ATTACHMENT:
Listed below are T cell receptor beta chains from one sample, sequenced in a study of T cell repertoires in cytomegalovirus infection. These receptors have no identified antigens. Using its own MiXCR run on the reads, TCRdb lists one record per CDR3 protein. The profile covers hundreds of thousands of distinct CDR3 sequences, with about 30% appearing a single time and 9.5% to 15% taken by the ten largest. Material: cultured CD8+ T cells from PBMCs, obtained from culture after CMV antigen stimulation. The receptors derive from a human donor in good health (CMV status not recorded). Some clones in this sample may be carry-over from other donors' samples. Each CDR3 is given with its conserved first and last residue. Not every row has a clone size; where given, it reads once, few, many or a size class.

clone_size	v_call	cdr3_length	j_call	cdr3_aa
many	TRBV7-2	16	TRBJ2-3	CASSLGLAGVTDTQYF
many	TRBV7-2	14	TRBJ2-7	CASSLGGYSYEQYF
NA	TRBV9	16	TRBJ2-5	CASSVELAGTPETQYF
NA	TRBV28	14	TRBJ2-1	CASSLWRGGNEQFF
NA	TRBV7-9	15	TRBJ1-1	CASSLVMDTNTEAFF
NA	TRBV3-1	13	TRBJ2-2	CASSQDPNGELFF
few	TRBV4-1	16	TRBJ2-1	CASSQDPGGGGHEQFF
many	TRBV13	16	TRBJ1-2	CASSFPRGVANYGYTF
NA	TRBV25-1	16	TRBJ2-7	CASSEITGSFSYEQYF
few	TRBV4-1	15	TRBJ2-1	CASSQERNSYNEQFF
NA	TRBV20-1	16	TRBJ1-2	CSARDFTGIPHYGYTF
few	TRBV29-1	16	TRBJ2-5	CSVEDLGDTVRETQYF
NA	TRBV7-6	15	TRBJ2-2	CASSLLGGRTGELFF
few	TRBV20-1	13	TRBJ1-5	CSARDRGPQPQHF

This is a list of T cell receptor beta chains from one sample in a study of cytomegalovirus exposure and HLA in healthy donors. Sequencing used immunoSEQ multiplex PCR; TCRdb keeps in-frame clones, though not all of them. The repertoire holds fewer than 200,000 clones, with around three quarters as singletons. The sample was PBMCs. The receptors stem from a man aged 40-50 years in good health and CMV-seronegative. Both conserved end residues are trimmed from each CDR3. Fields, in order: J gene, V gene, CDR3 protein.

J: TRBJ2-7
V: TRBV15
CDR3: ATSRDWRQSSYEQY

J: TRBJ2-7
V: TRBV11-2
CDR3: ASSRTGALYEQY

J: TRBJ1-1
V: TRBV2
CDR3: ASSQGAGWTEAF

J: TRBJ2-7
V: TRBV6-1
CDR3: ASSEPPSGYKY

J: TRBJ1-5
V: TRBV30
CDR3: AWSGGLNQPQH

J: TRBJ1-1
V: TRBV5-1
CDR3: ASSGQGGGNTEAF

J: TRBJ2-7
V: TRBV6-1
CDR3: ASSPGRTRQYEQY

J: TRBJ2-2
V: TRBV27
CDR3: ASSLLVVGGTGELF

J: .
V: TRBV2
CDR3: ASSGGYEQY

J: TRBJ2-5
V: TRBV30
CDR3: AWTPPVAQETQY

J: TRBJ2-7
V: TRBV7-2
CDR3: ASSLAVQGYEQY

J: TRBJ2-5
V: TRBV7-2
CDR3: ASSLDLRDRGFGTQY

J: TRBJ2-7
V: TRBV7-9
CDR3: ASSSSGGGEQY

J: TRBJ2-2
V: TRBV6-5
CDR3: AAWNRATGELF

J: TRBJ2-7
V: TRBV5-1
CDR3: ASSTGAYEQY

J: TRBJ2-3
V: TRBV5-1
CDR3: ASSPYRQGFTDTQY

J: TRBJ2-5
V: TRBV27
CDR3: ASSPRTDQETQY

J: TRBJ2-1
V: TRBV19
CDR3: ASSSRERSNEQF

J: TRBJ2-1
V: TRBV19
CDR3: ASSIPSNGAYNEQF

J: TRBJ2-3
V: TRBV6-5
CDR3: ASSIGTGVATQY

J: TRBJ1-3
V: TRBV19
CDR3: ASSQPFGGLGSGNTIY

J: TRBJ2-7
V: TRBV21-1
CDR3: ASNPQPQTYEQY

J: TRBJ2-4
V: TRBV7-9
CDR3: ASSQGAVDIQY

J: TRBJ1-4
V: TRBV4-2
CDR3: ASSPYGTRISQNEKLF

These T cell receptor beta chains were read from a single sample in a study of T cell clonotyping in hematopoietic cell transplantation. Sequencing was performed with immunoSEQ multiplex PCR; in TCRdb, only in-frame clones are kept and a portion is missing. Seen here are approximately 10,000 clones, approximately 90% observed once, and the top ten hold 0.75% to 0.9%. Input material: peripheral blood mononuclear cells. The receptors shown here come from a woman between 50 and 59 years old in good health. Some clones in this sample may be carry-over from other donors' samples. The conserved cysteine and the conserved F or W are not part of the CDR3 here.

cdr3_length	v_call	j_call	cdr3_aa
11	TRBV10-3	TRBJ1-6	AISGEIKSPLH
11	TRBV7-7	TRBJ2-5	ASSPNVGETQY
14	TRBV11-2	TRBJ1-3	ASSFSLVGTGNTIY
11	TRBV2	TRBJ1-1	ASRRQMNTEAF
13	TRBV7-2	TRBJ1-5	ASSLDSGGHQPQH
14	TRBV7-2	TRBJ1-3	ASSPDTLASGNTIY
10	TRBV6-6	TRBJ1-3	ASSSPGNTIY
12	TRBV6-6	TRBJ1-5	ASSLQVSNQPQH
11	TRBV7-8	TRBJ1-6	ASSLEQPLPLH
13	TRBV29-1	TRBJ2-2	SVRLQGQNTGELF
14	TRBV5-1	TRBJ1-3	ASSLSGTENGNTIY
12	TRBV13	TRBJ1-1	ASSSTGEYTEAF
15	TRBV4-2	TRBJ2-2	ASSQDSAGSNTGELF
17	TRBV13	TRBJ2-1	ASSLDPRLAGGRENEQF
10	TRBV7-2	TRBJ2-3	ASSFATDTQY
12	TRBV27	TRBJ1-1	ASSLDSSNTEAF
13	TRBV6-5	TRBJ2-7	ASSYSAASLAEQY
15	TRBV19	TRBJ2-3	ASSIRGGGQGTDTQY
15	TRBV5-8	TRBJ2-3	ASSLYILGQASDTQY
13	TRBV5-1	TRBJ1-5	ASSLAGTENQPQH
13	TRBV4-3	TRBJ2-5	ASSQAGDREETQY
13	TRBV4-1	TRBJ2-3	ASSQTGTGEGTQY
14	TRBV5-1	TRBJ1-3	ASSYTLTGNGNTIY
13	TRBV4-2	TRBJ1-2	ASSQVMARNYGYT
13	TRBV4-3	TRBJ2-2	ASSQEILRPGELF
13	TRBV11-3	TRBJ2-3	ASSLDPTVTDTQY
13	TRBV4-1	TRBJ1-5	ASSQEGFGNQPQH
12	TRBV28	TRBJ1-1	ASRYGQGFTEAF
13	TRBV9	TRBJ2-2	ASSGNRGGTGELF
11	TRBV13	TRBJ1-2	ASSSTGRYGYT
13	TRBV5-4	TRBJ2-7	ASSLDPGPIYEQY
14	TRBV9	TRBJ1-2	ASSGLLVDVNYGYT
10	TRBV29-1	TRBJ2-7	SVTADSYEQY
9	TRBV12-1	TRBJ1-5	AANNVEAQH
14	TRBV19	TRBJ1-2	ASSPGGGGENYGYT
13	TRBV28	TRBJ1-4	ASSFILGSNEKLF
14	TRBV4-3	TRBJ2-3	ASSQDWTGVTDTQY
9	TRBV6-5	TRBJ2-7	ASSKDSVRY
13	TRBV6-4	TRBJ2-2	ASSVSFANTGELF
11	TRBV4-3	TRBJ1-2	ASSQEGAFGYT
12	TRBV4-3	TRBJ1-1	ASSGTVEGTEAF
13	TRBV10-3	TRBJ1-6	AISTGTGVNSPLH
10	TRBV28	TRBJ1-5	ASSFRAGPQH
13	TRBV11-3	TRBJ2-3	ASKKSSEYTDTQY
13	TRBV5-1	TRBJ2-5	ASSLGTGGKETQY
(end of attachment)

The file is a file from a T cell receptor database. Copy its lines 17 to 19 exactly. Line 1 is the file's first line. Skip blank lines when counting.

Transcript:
This is a list of T cell receptor beta chains from one sample in a study of cytomegalovirus exposure and HLA in healthy donors. Sequencing used immunoSEQ multiplex PCR; TCRdb keeps in-frame clones, though not all of them. The repertoire holds fewer than 200,000 clones, with around three quarters as singletons. The sample was PBMCs. The receptors stem from a man aged 40-50 years in good health and CMV-seronegative. Both conserved end residues are trimmed from each CDR3. Fields, in order: J gene, V gene, CDR3 protein.

J: TRBJ2-7
V: TRBV15